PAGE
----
On the Menu: What the Pilgrims Really Ate At Thanksgiving

The "traditional" Thanksgiving meal is hardly traditional. See what was really on the menu!

For most Americans, the “traditional” Thanksgiving feast includes turkey, cranberry sauce, sweet potato casserole, pumpkin pie, and green bean casserole. The whole meal may last an hour or two. However, many of the foods we associate with a traditional Thanksgiving dinner actually weren’t available for the first feast, which stretched for three days. So what foods were served at the first Thanksgiving?

According to food historians, two surviving documents reference the maiden meal but only in broad strokes. Though turkey was likely present, experts believe the focus was more on goose or duck, but that swan and pigeons may have fit the poultry bill (puns withstanding) as well.

First Thanksgiving Menu


Items such as waterfowl, wildfowl (yes, there were turkeys, but they were wild, not domestic), venison, chestnuts, shellfish, possibly porridge made from corn (sometimes sweetened with molasses, if available), and wild fruits graced that first table, where pilgrims and Wampanoag broke proverbial bread.

It is speculated that small birds were spit-roasted and large birds were first boiled and then spit-roasted for flavor. If stuffed at all, experts say it would have been with onion and herbs or maybe shelled chestnuts–not bread or bread products as we favor today.

They also ate venison from the five deer that the Indians brought to the celebration, as well as duck and geese.


Eels, lobster, clams, bass, oysters, and mussels were abundant along the New England coast and would have found their place at the harvest table. Preserving by drying or smoking fish was also a popular practice, so fish in this form may have also been present.

Cod and bass were also served, and it’s very likely that shellfish appeared on the first Thanksgiving table because it was a common food of the day.


Breads were generally baked in round loaves instead of in loaf pans. A favorite was sourdough bread, which the Pilgrims called “Cheate Bread.” Cornbread was made from hominy.


The early corn was known as flint corn, which was raised by the Indians and roasted. It’s not sweet corn or popping corn. Flint corn is a variant of maize, the same species as common corn but the kernels can be different colors on the same cob. Each kernel has a hard outer layer to protect the soft inside, so it likened to being “hard as flint.”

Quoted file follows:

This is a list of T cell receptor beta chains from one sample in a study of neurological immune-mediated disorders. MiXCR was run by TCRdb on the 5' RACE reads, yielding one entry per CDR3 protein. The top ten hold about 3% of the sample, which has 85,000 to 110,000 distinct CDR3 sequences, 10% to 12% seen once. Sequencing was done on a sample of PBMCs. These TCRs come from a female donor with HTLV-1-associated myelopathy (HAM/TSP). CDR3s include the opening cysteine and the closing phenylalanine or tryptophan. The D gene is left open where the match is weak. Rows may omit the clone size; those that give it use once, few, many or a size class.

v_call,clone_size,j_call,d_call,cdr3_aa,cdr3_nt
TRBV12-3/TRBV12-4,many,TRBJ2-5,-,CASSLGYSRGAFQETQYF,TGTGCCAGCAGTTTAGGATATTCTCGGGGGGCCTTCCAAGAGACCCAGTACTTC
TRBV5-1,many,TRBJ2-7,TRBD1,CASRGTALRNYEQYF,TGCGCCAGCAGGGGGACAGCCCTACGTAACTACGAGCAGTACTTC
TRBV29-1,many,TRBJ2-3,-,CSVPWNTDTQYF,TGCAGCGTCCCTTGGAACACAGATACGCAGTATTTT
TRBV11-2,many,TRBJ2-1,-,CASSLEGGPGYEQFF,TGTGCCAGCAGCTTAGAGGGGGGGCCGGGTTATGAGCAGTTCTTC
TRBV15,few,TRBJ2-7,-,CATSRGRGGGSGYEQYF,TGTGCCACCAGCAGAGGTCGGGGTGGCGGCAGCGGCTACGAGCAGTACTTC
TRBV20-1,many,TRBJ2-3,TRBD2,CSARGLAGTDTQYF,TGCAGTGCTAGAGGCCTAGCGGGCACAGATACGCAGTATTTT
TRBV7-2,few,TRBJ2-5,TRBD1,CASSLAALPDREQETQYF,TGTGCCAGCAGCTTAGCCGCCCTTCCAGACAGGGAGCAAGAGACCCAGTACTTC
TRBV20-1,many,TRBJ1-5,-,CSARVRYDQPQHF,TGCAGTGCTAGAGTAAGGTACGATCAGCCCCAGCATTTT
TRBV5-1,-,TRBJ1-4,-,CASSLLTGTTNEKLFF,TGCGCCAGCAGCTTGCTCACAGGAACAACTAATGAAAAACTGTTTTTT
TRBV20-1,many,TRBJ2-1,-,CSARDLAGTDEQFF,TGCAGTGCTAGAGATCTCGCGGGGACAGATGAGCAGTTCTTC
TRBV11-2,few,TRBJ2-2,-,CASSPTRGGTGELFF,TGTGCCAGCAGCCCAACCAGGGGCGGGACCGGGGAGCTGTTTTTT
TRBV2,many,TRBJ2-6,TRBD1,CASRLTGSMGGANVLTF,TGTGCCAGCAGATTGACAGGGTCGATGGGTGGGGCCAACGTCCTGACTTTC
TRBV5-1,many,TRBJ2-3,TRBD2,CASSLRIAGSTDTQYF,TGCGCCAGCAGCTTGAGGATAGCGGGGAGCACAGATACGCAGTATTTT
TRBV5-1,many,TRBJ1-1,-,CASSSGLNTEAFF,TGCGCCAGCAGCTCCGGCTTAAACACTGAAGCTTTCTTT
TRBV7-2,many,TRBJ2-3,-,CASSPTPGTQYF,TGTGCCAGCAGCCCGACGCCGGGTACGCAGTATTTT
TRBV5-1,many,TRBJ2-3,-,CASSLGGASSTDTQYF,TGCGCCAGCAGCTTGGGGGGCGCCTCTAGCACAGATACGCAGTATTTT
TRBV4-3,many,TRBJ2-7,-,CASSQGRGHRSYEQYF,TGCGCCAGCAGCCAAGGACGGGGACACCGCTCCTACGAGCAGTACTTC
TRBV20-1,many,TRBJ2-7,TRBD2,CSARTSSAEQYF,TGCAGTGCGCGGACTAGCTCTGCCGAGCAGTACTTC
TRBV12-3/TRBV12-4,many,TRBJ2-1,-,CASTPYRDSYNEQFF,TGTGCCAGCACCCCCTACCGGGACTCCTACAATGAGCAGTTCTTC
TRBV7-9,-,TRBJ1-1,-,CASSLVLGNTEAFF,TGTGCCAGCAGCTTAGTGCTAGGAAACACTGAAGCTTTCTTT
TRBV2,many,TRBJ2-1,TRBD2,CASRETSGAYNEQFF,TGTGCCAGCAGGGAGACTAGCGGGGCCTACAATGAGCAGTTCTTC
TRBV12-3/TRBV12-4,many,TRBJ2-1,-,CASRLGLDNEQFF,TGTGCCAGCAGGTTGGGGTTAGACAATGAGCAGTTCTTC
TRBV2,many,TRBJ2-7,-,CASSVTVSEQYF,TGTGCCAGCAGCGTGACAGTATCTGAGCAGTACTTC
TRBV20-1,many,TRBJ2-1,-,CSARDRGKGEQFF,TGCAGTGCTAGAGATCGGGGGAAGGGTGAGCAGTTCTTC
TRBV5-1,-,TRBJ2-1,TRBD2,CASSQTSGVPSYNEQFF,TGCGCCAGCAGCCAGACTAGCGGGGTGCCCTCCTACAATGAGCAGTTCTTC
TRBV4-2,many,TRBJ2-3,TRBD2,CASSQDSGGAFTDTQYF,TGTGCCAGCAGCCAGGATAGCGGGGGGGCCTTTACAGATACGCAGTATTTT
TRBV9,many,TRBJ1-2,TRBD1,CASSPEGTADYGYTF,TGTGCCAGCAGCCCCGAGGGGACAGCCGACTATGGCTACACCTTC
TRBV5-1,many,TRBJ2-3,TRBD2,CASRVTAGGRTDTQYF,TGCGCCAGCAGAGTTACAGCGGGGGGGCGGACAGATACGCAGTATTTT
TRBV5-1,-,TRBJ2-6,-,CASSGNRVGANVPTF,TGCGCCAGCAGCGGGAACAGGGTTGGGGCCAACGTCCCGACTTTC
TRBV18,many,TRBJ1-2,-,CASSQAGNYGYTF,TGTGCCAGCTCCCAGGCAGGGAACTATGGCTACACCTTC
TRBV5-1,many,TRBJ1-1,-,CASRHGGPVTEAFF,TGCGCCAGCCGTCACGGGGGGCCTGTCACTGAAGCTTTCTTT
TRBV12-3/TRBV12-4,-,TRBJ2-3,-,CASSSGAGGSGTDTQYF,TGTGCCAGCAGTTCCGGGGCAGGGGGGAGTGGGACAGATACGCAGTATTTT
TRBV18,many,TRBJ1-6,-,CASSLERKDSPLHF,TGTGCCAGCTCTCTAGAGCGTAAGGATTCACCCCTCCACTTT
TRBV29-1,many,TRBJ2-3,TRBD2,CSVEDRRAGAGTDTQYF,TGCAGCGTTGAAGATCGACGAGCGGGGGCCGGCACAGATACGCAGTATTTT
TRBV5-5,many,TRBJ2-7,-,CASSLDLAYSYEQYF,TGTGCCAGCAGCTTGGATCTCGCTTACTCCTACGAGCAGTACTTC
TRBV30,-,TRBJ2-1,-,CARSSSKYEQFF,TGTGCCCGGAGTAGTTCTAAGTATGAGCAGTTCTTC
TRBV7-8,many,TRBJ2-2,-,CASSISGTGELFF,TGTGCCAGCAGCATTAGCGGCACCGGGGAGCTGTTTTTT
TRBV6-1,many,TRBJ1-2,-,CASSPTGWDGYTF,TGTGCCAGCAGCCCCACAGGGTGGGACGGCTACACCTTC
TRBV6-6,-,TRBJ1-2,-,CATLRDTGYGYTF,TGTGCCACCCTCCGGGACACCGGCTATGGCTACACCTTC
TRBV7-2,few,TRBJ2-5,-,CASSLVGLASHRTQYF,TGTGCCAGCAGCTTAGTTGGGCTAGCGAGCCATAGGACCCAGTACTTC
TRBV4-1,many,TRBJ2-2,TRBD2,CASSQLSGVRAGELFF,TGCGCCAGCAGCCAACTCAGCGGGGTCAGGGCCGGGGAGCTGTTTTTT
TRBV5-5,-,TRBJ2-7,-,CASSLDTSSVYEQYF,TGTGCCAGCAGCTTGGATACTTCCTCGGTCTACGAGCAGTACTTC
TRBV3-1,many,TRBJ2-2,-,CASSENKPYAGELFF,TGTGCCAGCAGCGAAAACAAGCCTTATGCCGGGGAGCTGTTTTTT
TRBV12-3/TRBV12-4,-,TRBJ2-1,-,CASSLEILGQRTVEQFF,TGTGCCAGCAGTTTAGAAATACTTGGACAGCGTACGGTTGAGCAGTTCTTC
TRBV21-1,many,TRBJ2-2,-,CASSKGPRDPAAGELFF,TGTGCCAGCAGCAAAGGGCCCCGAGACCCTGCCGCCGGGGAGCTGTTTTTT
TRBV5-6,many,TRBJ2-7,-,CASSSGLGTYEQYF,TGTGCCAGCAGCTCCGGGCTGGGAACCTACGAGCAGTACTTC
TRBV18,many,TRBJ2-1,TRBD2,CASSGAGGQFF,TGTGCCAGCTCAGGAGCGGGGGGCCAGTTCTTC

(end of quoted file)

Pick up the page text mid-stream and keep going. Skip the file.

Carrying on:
The few vegetables that were served were boiled onions and spinach and stewed pumpkin. Onions were peeled, quartered, and boiled with raisins, sugar, egg, and vinegar. Spinach was also boiled. It was then drained and served with currants, butter, sugar, and vinegar.


Prune tart seasoned with rosemary, rosewater, and cinnamon and sweetened with sugar.

Pumpkin pie wasn’t served in a pastry shell. Instead, pumpkins were diced and stewed, then seasoned with ginger, cinnamon, butter, and vinegar to make it tart.

what About Cutlery?

So how did the Indians and Pilgrims eat all this food? Not with a fork, which hadn’t debuted on the dining room table yet. Guests sliced off their own portions of meat with a knife. Spoons, wood plates, bowls, and large linen napkins were used. Napkins were also used as hot pads to handle hot meats during the early days of Plymouth.

What there wasn’t…

While cranberries may have been plentiful, the concept of cranberry sauce and its sugary component was generations into the future, so a 17th-century sweet tooth was not satisfied in that way. However indigenous plums, blueberries, grapes, gooseberries, and raspberries grew (and some continue to grow!) wild in the New England region, and what was in season very likely helped fill the table and certainly rumbling stomachs.

Apples and pears weren’t growing in this region at the time and certainly weren’t on hand to make into pies or sauce.

White potatoes, originating in South America, and sweet potatoes from the Caribbean had not yet made their way to North America in 1621, so the coveted side dishes were likely not even a twinkle in a cook’s eye, though bountiful pumpkins and squash were there in some form. Various accounts of the era note culinary practices included hollowing out a pumpkin and filling the shell with milk, honey, and spices to make custard then roasting everything in hot ashes.

Pilgrims’ First Thanksgiving Recipes

If you’re looking to make history with this year’s holiday meal, these recipes based on foods from the first Thanksgiving may give you the opportunity to do just that. While clearly not replicating recipes and procedures of the era, they are delicious just the same!

Pumpkin Shell Custard


1 pumpkin, 5-7 lbs.
6 whole eggs
2 cups heavy cream or milk
1/2 cups brown sugar
1 tablespoon molasses
1/2 teaspoon nutmeg
1 teaspoon cinnamon
1/4 teaspoon ginger